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The Miami Dolphins quarterback at the center of the NFL's overhaul of its concussion protocols and the Ukrainian city that's home to Europe's largest nuclear plant are among this year's list of most mispronounced words. The Captioning Group, which captions and subtitles real-time events on TV, compiled the list released Wednesday. It highlights the names and terms that were most challenging for newsreaders and people on television to pronounce. In addition to Tua Tagovailoa and Zaporizhzhia, some of the other names and words on this year's list are Grammy-winning singer Adele, British Prime Minister Rishi Sunak and the Scottish capital, Edinburgh.

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The Food and Drug Administration is slowing its use of a pathway that expedites the approval of promising drugs. The downturn comes as the agency's accelerated approval program comes under new scrutiny from Congress, government watchdogs and key agency leaders. Increasingly, the FDA is asking drugmakers to remove unproven uses from older drugs that haven't delivered on early results. And drugmakers seeking accelerated approval for new medicines are facing tougher hurdles at the agency. Legislation pending in Congress would codify those standards. Many experts support the measures as a way to claw back unproven drug uses after a recent boom in accelerated approvals.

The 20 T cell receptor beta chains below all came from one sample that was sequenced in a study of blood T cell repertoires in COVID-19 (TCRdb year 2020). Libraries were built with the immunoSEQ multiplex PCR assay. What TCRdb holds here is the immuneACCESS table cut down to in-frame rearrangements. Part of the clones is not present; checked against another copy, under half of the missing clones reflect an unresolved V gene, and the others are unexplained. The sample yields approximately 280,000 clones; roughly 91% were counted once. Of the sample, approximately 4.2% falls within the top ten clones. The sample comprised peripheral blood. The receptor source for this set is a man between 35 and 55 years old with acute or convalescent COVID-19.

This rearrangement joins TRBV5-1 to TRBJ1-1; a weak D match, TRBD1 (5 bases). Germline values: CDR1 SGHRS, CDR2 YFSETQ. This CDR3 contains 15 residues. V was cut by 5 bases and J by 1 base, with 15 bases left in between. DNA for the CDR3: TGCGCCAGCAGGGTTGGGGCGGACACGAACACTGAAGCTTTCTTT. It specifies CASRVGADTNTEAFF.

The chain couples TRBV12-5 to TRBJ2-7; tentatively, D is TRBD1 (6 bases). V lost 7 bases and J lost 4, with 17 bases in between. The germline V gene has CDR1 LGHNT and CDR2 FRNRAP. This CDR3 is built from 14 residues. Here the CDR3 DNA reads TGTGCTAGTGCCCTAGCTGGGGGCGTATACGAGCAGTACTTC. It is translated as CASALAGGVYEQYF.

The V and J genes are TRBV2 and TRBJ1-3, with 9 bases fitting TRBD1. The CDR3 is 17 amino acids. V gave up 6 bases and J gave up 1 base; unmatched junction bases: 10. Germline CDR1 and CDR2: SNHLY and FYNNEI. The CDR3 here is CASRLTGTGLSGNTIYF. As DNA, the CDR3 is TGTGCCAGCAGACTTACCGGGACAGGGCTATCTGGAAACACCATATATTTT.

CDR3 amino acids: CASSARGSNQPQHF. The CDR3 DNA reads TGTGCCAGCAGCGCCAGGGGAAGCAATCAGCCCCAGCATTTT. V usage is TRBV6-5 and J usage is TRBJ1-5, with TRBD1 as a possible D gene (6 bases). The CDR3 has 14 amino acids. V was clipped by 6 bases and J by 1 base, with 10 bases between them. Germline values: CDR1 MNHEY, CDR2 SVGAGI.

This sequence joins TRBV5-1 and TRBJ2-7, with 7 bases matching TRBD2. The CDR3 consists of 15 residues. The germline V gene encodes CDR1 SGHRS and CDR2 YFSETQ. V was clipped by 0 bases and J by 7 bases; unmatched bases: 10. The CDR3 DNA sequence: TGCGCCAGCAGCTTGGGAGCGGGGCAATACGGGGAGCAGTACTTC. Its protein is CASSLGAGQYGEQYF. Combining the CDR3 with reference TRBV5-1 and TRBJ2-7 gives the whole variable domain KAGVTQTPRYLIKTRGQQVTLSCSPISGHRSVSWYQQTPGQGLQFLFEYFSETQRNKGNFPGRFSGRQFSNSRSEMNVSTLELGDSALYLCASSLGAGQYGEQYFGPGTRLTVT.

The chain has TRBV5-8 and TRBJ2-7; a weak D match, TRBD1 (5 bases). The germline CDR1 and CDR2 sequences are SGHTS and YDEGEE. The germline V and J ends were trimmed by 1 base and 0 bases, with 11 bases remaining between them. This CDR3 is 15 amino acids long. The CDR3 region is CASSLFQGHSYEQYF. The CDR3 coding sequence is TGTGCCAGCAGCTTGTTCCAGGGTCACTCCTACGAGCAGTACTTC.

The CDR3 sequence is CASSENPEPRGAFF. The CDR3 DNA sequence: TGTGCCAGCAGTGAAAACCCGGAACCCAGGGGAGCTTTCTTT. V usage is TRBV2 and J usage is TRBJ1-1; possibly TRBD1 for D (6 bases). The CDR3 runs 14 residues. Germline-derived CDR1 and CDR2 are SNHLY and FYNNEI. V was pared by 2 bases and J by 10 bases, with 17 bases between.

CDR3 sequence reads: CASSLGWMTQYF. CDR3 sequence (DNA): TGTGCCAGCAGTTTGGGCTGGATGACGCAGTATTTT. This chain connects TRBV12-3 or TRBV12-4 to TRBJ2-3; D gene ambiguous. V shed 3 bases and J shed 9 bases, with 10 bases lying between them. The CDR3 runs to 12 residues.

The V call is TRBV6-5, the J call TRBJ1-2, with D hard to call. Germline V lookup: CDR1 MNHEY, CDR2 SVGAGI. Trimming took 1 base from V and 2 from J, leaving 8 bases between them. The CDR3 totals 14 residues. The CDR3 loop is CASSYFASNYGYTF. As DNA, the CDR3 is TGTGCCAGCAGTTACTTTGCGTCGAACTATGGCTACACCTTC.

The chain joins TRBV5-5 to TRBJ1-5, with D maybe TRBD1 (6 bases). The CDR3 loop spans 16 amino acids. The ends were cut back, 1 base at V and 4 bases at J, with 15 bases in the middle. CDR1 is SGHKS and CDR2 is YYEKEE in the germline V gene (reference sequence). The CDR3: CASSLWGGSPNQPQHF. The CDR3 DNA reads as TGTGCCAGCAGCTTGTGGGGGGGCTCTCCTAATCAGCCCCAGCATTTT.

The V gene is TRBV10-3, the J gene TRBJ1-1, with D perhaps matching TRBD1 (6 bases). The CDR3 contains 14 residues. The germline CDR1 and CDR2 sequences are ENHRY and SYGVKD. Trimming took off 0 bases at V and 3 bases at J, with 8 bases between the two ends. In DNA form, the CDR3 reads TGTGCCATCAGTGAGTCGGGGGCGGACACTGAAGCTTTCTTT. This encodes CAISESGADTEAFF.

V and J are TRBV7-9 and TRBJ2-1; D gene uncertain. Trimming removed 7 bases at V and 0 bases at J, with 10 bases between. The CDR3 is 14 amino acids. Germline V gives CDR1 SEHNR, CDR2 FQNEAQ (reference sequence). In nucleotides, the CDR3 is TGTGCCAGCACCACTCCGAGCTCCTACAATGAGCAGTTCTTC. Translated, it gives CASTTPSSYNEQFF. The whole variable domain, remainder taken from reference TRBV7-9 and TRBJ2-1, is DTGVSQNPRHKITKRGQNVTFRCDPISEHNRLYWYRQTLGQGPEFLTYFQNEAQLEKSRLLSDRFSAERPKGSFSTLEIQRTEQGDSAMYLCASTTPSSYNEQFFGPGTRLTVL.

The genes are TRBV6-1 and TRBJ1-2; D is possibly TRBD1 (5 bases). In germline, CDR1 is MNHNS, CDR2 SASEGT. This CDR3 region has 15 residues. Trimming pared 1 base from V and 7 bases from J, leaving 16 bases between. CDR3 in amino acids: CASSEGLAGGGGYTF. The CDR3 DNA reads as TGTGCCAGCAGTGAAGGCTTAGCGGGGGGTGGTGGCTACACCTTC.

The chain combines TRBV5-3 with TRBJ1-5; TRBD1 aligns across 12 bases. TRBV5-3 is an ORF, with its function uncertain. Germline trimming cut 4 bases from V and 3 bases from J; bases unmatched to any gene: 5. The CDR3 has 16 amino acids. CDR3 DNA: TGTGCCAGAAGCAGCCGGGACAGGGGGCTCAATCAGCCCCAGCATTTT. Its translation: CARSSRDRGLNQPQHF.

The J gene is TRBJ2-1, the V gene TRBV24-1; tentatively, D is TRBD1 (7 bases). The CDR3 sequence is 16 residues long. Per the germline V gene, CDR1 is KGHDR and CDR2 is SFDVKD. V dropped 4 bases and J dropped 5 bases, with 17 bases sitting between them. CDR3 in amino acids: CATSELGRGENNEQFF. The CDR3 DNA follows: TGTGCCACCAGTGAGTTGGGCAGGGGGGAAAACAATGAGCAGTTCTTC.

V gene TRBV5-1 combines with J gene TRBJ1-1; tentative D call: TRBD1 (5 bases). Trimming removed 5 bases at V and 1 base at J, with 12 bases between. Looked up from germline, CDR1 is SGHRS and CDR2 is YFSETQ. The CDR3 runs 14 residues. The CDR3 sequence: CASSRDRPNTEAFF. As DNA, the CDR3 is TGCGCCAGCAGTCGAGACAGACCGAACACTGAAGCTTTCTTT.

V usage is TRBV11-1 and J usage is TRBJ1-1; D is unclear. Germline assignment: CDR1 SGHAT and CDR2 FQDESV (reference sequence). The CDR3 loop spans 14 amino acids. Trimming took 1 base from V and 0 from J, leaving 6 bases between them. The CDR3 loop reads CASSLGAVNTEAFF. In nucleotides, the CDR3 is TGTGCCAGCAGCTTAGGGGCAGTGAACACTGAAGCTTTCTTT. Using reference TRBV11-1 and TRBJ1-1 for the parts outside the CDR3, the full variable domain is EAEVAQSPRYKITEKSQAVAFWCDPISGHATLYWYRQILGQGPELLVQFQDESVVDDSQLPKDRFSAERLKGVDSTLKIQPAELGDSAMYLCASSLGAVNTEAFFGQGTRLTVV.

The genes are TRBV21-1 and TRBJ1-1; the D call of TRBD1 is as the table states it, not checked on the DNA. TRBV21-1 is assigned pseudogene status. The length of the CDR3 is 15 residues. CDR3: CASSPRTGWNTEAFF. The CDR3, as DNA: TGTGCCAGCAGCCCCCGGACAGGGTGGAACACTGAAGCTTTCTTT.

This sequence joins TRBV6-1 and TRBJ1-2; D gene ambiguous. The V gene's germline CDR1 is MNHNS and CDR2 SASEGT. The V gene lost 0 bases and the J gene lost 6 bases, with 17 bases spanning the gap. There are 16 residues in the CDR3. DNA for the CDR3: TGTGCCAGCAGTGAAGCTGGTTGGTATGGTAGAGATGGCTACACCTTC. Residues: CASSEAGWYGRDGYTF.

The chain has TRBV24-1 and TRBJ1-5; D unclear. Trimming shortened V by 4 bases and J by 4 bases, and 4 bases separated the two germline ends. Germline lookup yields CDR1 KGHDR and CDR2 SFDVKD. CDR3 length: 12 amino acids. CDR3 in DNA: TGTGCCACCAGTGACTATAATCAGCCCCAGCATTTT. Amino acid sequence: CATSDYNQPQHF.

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Shares are lower in Asia after benchmarks fell again on Wall Street on fears the Federal Reserve will need to keep the brakes on the economy to get inflation under control, risking a sharp recession. Oil prices were mixed. China reported its imports and exports fell in November as global demand weakened and anti-virus controls weighed on the second-largest economy. The S&P 500 fell 1.4% Tuesday, its fourth straight loss. The tech-heavy Nasdaq gave back even more, 2%, and the Dow Jones Industrial Average lost 1%. The yield on the 10-year Treasury, which helps set mortgage rate, fell to 3.52%.

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Over two dozen people are on hunger strike over conditions at a maximum-security prison in rural eastern Nevada. Prison officials and an advocacy organization said Tuesday the protest is over inadequate food portions and shortages in the prison commissary, among other grievances. The prisoners’ rights group Return Strong says the protest at Ely State Prison began Thursday. The Nevada Department of Corrections said in a statement that the number of people on hunger strike fluctuates each day. As of Monday, it said there were 27 people participating. The advocacy group put the number closer to 40.